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Understanding Mormon Guilt and Shame: Feminist Mormon Housewives Podcast

Understanding Mormon Guilt and Shame

Last summer I attended a week-long training based on the shame and vulnerability research or Brene’ Brown’s. When Lindsay asked me to record another fMh Podcast on shame and guilt in the Mormon I was elated. From my 20 years of clinical work with members of the LDS community, I’ve noticed that shame and guilt are often collapsed into the same experience. It’s helpful to understand the difference. Shame is I AM BAD, while guilt is MY BEHAVIOR WAS BAD. Guilt is toxic and never inspires people to change while guilt can prompt us to make changes. I hope you enjoy the podcast!

To my listen to my earlier FMH podcast about the importance of self-care during, click here.

Also, my book “The Burnout Cure; An Emotional Guide for Overwhelmed Women” expounds on these ideas.

Learn more about
Brene’ Brown’s shame research
Relational-Cultural Theory
Cultural Transformation Theory
Wasatch Family Therapy

 

How To Be More Assertive: Studio 5

How to be assertive

“Assertiveness” is a word that can have some negative connotations. Some might equate being assertive with being pushy, bossy, or controlling. But in reality, assertiveness is a communication skill that can help us express our feelings and needs and ultimately grow closer in our relationships. The truth is that assertiveness is extremely important in having the life we want. Here are some strategies to help you be more assertive:

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How to Harness the Power of Procrastination: Studio 5

Most all of us have procrastinated at one point or another. We delay doing things like taxes, cleaning, work projects, etc. While we tend to think of this as a bad habit, it’s possible to manage the tendency to put things off to actually benefit you. Here are 4 ways to harness the power of procrastination:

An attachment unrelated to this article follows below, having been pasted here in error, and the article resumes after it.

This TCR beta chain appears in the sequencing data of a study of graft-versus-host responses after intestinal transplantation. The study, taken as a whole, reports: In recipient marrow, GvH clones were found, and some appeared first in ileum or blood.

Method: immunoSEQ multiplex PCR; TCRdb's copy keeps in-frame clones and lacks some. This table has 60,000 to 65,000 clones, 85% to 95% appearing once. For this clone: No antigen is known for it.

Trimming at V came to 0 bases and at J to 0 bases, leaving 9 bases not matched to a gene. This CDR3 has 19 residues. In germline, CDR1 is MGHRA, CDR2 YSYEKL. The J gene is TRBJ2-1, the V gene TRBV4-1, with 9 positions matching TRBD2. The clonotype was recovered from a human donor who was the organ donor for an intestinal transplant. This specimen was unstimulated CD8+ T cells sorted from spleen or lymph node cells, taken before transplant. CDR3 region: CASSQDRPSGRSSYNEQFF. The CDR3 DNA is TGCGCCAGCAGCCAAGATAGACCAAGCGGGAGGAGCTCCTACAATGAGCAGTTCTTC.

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What To Do When You Don’t Like Your Child’s Friends: LDS Living Magazine Interview

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Have you ever gotten bad vibes from one of your children’s friends? Maybe you felt like he/she was a negative influence or was causing your son or daughter to be unhappy.  It can be hard to know when you as a parent should get involved and when it’s better to just let things be.

As a licensed therapist and a mother of four children, I am certainly familiar with this scenario, and I recently sat down with LDS Living Magazine to offer my views on it. Here are a few strategies for what to do when you don’t like your kids’ friends:

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Stop Overreacting article Community Orange Magazine

Do you get very upset or angry easily?  Have you ever been accused of being hot-headed?  If you respond with intensity and emotion that is disproportionate to the situation at hand, you are overreacting.

I recently had an article published in the August edition of Community Orange Magazine where I discussed strategies to keep calm and appropriately respond to stressful situations.  Here are a few basic ways to keep from overreacting.

Click here to read the full article about ways to keep your cool.

Self-care During Painful Times: Feminist Mormon Housewives Podcast

Radical Compassion

I was invited by Tresa Edmunds, blogger at Feminist Mormon Housewives, to share thoughts about the importance of self-care during times of grief and loss. In this fMh podcast Tresa and I talked about how to process emotions, deepen spirituality, embrace complexity, and practice radical compassion, and prioritize self-care as tools to process difficult emotions surrounding the excommunication of Ordain Women’s Kate Kelly.

In this podcast I mention Riane Eisler’s Cultural Transformation Theory and the continuum of dominator and partnership models of social organizations. For more information on cultural transformation theory visit RianeEisler.com
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Supporting A Loved One With Mental Illness: Studio 5

On Studio 5 a brave Utah woman shares her story of her husband’s struggle with mental illness. Because those who suffer don’t “look” ill, they are often misunderstood and don’t get the support offered to those with a visible illness. Here are 5 ways we can better support friends and family members struggling with mental illness.

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